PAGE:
PGA winner is in the green after coming out of the blue

Jeff Sluman was an early starter in golf but a late bloomer. Later than late, actually. Sluman's parents introduced him to the sport when he was four. He didn't win his first pro tournament until he was 30, but he made it a momentous one: the recently-concluded PGA Championship.

He shot a flaming 65 Sunday to come from behind and beat Paul Azinger by three strokes. His 72-hole total was 272, or 12 under par.

``I thought he'd be nervous and have some problems on the final nine holes,'' said Azinger. ``Was I ever wrong. He played one of the best nines in history.''

Sluman crafted a finishing 33 to keep Azinger at a distance and earn $160,000 for winning. Never did he appear to be in danger of losing his composure, despite the unfamiliarity of the circumstances.

It was the second disappointing major in two years for Azinger, who also led the 1987 British Open in the last round only to lose out to Great Britain's Nick Faldo.

Sluman eagled the fifth hole Sunday to light the spark. A 20-foot birdie putt at the 10th green put him in charge. A 15-foot putt to save par at the 14th was the clincher. He hit all but one fairway and 15 greens in regulation.

``Maybe now I won't have to answer all those questions about what happened at the TPC [Tournament Players Championship],'' Sluman said afterward.

Sluman, it will be remembered, had been known mainly for missing a short putt that would have won a playoff against Sandy Lyle in the 1987 TPC, after an over-zealous fan dived into the water near the 17th green and upset him.

``It feels great to win a major,'' he said. ``I can't imagine what Jack Nicklaus feels like after winning 20.''

Sluman is intense and quiet, and for him that constitutes a verbal outburst. Asked how he would celebrate, he said he might help Willie Wood, a tour pro with whom he was staying, change a diaper on one of Wood's children.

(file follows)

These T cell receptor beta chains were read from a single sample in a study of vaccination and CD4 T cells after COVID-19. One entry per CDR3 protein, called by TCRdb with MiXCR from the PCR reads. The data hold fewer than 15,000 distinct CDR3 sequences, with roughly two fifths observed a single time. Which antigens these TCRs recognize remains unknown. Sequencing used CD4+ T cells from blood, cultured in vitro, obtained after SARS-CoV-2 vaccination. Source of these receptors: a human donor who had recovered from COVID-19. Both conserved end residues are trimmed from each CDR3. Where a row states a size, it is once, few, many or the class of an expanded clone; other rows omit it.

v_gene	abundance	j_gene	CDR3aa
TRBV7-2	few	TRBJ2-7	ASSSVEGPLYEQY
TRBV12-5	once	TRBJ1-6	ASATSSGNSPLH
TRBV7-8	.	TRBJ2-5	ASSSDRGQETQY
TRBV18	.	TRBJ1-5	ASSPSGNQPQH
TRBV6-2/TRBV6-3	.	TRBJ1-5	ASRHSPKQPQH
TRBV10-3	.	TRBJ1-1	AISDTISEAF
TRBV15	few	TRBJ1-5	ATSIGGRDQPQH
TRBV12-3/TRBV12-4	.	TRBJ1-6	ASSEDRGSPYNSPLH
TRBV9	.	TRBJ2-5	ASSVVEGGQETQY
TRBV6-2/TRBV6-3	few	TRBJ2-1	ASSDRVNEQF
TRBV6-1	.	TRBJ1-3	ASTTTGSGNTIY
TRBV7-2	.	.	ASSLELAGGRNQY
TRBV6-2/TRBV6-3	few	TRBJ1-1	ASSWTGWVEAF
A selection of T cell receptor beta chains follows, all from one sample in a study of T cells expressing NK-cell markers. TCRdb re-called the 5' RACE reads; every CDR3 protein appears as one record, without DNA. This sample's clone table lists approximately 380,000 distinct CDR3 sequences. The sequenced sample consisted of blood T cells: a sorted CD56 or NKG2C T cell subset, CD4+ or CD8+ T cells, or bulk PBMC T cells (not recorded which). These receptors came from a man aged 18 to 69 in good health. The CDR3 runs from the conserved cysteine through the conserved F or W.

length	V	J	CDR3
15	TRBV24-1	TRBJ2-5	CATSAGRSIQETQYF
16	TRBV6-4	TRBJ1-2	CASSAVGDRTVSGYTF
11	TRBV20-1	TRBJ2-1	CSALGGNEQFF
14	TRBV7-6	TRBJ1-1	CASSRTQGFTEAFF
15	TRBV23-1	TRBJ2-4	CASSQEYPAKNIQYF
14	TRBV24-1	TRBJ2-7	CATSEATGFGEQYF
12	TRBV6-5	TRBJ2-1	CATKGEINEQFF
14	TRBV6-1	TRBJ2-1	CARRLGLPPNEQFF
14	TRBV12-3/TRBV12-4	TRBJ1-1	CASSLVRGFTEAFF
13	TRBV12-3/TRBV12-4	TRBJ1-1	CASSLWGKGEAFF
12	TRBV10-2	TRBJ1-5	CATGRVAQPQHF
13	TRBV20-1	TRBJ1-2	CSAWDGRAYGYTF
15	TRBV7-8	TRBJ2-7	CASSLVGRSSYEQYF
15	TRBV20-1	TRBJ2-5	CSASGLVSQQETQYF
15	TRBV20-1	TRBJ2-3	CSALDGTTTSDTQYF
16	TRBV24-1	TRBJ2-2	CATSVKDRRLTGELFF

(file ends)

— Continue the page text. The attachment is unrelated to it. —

Sluman's own diapers were changed in Rochester, N.Y., where he was born and still lives. Few top golfers come from the area (though the legendary Walter Hagen was one), because the season is so short. But Jeff thinks participating in other sports helped his coordination, and that playing only a few months of golf each year kept him from losing interest later.

He graduated from Florida State University in 1980 with a degree in finance and dim chances for a future in pro golf. He didn't make the school team until his senior year and won no important amateur titles.

``I didn't really decide to turn pro until after I got out of school,'' he says. ``I qualified for the US Open and that convinced me to try it. I didn't want to be 35 and wondering if I could have made it.''

Sluman earned his playing card in 1982 and struggled anonymously in '83 and '84, failing to make expenses and losing his card. His career picked up in '85, when he earned $100,000, and he has improved dramatically every year since.

At 5 ft. 7 in. and 135 pounds, he is the smallest player on the tour, but he drives the ball powerfully. Sunday, paired with the long-hitting Faldo, he consistently outdrove his playing partner, averaging 280 yards off the tee. He prides himself on his distance, and makes more birdies than all but a few of the pros.

His swing is compact - the club never gets parallel to the ground going back - but forceful. His timing is exquisite, and he is not afraid to slam the ball aggressively.

Asked why the widely feared Oak Tree course near Oklahoma City yielded such low scoring, the fast-playing Sluman reasoned that the wind didn't come sweeping down the plain as expected and the greens had to be kept watered and somewhat soft because of the high temperatures. Golf architect Pete Dye's ``monster'' even succumbed to a record four holes-in-one.

``The time of year has a lot to do with it,'' said Dye, who watched the tournament in person. ``Or maybe I'm not such a bad guy after all.''

All in all, it was an engaging PGA and an engaging, internationally-flavored year for the major championships.

Scotchman Lyle won the Masters with a sensational recovery shot from a deep fairway bunker on the last hole. Curtis Strange, due to win a major, beat Faldo in a tense playoff at the US Open. Spain's Seve Ballesteros, the game's most scintillating player, revived to win the British Open. And finally, little Jeff Sluman refused to fold and pulled away from the field to win the PGA so courageously.

For those concerned about America's slipping dominance, his victory at least gives the US a split in this year's majors.

And for Sluman, the delighted look on his deceptively youthful face suggests that blooming late makes it all the more enjoyable.

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